The issue that has been illustrated in this case study is dealing with the cost of moving the machine and gaining permissible income tax deductions.
“British Insulated & Helsby Cables v. Atherton (1926)”
Section 8 (1) of the ITAA 1997”
The cost that has been generated in relocation of machine to the new place comprises of capital expenditure under the context of “Section 8-1 of the ITAA 1997”. It is depicted that the cost occurred from the shifting the machine to the new site representing a small change which cannot be cannot be allowed for deductions and ultimately increases the depreciation cost. Section 8-1 of the ITAA 1997 puts forward those allowable deductions for income tax purpose is only permitted when the cost is incurred for every day trade functions (Manning, Sciacca and Alford 2016.).
The judgement of “British Insulated & Helsby Cables v. Atherton (1926)” the fact that there was the increase in the business benefits because of the shift of the depreciable asset in the business (Coleman and Sadiq 2013). As depicted under the Taxation ruling of TD 93/123 charge involve in setting the machine and commencing the production procedure represents revenue in nature and leads to an increase in the business benefit. Considerably, understanding the proviso that has been explained under the “Section 8 (1) of the ITAA 1997” more specifically the expense that has been made by the person involved in the problem statement for moving the machine to a new site would lead to a cost having the features of capital. Because of this such cost under section 8 (1) of the ITAA 1997 are not permitted for claiming deductions (Ismer 2016).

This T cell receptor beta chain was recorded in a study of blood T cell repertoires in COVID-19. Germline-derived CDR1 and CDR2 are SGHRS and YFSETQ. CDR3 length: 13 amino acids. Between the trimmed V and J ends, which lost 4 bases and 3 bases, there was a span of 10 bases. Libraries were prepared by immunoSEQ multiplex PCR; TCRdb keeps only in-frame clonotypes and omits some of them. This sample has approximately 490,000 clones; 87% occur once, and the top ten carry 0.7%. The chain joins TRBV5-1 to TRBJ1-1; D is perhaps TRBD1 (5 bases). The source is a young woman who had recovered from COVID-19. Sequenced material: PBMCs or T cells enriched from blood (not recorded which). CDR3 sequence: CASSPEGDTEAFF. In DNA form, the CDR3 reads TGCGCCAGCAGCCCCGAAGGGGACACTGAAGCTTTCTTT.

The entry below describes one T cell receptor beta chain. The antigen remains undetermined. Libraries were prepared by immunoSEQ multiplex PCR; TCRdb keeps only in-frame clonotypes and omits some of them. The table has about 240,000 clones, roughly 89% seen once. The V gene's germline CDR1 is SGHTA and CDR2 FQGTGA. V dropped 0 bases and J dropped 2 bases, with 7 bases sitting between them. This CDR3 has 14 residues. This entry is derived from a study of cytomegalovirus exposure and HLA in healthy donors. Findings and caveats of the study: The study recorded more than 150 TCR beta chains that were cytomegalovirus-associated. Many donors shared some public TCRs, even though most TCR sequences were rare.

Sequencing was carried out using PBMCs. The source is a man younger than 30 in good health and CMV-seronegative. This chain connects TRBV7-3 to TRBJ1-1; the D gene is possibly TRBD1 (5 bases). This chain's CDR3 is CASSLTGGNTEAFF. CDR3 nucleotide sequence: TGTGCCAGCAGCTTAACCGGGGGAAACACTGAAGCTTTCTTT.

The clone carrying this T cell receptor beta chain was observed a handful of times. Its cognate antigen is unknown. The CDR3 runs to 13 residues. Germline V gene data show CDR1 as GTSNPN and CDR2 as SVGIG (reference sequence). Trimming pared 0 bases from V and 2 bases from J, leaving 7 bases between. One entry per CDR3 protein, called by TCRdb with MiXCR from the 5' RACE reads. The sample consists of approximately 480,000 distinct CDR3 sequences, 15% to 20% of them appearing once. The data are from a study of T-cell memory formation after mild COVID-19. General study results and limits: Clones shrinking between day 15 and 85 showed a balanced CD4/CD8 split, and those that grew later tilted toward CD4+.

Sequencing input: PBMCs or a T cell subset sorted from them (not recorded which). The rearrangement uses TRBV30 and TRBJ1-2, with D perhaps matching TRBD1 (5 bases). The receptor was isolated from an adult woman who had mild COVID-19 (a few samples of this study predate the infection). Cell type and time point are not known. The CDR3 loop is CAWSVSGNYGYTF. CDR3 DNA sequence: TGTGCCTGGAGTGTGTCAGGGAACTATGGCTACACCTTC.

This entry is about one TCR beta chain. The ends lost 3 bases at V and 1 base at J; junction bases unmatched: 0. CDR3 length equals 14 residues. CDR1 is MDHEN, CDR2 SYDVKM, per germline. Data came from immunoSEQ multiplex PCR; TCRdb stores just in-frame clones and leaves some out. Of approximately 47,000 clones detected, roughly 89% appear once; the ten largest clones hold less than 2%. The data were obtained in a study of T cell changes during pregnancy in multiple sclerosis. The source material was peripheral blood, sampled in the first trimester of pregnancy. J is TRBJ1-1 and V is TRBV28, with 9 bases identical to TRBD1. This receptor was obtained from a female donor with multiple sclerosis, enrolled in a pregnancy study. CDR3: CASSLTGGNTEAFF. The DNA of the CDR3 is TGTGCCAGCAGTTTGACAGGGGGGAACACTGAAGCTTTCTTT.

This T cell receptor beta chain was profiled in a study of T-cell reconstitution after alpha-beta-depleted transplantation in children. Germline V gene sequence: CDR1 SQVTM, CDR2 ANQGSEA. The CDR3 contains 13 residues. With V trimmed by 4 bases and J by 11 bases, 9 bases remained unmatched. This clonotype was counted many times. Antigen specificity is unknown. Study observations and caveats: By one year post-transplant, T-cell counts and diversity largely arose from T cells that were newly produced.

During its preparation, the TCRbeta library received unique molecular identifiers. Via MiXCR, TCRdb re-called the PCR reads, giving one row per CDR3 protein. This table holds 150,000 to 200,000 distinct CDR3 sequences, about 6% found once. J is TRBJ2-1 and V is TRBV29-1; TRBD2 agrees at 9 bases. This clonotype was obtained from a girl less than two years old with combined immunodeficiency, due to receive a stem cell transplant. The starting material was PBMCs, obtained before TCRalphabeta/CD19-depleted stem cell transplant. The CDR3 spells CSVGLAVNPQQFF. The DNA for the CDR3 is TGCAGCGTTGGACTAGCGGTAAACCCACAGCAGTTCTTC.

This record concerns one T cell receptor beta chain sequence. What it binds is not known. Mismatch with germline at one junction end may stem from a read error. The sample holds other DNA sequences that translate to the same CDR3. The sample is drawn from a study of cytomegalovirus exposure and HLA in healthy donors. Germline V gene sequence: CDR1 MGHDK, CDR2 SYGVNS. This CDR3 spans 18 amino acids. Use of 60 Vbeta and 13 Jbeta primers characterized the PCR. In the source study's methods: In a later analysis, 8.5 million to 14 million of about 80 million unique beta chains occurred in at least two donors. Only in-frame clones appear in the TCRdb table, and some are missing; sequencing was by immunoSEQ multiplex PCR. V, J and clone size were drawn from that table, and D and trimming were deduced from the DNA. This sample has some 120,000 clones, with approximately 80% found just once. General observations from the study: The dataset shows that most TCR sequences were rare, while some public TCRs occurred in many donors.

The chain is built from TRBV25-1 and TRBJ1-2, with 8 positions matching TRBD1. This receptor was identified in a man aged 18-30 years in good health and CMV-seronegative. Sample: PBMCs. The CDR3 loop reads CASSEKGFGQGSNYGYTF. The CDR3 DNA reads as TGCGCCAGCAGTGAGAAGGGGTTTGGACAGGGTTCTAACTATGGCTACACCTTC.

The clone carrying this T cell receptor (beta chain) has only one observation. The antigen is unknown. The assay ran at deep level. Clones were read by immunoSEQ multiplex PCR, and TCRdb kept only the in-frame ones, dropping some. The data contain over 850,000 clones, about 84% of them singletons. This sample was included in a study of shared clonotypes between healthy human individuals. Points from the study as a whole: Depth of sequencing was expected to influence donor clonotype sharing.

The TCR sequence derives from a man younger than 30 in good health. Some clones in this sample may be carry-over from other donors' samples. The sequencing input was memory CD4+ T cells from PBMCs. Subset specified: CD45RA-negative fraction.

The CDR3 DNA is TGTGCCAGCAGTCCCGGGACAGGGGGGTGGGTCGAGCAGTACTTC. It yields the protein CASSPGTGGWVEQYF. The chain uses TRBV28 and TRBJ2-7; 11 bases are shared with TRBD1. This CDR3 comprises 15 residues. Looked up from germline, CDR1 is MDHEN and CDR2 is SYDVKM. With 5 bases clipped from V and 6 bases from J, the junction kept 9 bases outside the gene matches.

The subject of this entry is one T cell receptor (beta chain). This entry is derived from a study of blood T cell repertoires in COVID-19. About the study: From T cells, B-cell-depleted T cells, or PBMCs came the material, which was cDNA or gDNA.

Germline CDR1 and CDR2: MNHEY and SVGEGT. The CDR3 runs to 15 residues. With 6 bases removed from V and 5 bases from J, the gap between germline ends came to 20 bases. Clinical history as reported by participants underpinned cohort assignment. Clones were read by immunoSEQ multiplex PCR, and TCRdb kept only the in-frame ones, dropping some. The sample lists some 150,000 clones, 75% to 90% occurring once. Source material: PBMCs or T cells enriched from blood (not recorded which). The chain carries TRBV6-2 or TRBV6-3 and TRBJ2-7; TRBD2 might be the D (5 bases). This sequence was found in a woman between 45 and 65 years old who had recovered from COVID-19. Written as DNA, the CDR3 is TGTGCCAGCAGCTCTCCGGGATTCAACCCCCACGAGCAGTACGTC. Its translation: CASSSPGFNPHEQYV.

The clarification stated above regarding the spending made on machine is not a business related deductible cost. The cost has the nature of capital and they will not be treated for deductions for income tax purpose.
The problem that has been defined from the statement is matter of revaluation cost of asset. Therefore, such can be considered for deductions that is allowed under “section 8 (1) of the ITAA 1997” income tax deductions.
The situation provides that the expenditure has relations with the recurring cost. Henceforth, at the time of ascertaining the sum of allowable business deductions it is imperative for the business to ascertain the fact that the expense has incurred in the process of revaluation of asset that increase the income of the business or the expense has just occurred in the process of protecting the asset. Perceiving down the above-defined argument related to cost of revaluation of asset, such kind of cost are treated as periodic cost and it will be measured as permissible deductions for the business under “section 8 (1) of the ITAA 1997” (Nechaev 2014).